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Thyssenkrupp buoyant on full-year outlook

FRANKFURT (AFP) – German industrial giant Thyssenkrupp said yesterday it was targeting the upper range of its full-year forecasts after a “robust” quarter, even as lower prices hurt its steel division.

Thyssenkrupp, which runs its business year from October to September, said it now expected adjusted pre-tax earnings (EBIT) “in the high three-digit million euro range”. It had previously eyed a mid to high range.

The steel-to-submarines group said it notably expected to reap the benefits from the listing of its hydrogen unit Nucera in July.

Thyssenkrupp said it would receive proceeds of around EUR526 million (USD579 million) from the listing, which will be used to expand its green hydrogen production.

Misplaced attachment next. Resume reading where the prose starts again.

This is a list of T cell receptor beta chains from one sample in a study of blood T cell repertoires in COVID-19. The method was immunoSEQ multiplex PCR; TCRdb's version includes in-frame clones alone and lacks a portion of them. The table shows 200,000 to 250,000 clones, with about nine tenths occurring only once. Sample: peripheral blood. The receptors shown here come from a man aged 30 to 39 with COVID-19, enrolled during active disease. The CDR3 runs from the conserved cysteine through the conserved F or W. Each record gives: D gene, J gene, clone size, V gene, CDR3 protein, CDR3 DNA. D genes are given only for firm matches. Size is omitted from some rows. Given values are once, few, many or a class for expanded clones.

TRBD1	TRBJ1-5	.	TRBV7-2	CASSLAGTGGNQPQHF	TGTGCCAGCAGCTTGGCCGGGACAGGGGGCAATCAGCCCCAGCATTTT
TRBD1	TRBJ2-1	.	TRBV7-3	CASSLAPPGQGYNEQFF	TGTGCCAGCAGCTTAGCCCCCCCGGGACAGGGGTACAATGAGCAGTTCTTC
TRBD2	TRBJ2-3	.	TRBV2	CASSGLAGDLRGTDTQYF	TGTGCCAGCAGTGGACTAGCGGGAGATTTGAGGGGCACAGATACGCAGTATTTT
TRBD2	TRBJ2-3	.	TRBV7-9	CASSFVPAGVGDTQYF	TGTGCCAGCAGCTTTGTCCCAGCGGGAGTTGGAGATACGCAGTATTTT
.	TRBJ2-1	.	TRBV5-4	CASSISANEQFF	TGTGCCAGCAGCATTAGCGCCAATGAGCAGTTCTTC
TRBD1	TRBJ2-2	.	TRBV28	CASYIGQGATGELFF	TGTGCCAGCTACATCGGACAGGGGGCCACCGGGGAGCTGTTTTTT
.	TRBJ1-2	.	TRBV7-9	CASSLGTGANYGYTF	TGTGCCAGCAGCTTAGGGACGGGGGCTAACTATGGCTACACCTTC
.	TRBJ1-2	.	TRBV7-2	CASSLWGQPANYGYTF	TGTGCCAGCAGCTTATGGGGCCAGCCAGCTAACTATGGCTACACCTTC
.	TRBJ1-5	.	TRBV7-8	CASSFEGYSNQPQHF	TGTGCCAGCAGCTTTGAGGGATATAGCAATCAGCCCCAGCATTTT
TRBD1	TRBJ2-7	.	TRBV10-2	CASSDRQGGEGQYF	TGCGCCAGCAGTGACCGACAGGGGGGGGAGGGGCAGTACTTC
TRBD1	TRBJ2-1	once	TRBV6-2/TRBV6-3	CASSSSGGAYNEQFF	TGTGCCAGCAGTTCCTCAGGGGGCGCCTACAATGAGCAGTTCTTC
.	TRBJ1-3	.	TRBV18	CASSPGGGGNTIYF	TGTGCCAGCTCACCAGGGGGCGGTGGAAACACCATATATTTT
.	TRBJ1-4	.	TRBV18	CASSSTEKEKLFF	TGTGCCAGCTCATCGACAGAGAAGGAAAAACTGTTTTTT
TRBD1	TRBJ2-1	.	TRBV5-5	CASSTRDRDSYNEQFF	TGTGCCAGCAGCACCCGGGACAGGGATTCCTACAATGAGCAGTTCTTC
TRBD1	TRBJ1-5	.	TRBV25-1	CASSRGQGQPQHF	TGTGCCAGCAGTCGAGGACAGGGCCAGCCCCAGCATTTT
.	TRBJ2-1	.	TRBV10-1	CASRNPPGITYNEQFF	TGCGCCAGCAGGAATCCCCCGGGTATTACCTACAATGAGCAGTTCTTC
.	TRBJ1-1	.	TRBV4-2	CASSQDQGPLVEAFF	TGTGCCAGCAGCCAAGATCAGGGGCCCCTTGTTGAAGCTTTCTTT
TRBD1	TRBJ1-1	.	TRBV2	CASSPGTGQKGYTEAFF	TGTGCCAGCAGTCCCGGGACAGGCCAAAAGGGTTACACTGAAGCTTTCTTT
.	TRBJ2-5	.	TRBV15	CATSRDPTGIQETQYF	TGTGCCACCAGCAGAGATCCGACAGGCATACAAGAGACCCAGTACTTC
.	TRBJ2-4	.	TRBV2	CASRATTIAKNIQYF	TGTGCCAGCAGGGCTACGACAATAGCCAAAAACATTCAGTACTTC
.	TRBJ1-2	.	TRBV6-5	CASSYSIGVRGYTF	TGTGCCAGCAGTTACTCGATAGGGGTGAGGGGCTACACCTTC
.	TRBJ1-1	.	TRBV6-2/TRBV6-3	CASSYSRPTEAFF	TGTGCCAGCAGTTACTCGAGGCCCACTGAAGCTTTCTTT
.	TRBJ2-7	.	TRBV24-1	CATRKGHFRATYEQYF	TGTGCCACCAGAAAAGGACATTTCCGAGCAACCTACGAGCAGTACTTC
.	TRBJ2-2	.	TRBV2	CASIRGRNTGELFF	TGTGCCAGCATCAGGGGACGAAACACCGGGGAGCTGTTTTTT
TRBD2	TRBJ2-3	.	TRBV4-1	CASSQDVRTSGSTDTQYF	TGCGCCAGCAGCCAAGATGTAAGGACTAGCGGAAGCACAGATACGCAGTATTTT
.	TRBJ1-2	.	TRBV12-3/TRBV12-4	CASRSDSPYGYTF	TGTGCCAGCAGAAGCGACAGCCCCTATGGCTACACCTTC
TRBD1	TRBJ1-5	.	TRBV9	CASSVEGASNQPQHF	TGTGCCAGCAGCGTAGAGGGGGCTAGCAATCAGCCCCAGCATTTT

The group also welcomed European Union approval for EUR2 billion in German state aid for its Steel Europe unit.

A steelworker at the Thyssenkrupp Steel Europe AG steel works in Duisburg, Germany. PHOTO: AFP

Between April and June, Thyssenkrupp said it booked a net profit of EUR83 million, a 10-per cent increase year-on-year.

Revenues however fell by 12 per cent to EUR9.6 billion, which Thyssenkrupp blamed mainly on lower prices that dragged down sales at its materials services and steel divisions.

Steel Europe revenues fell by nine per cent to EUR3.3 billion as a result, Thyssenkrupp said, even as orders climbed by four per cent on the back of strong demand from the automotive industry.

Despite a “challenging” environment, Thyssenkrupp “continued its robust business performance in the third quarter”, said Chief Executive Officer Miguel Lopez.

The company was making “significant progress” in its ongoing restructuring programme, he added, which involves a major cost-cutting drive.

As part of the overhaul, Thyssenkrupp is still looking for a “spin-off solution” for its steel business, which will require huge investments in the coming years as the industry looks for ways to decarbonise.

Thyssenkrupp also plans to spin off its marine systems unit, which builds submarines and naval vessels.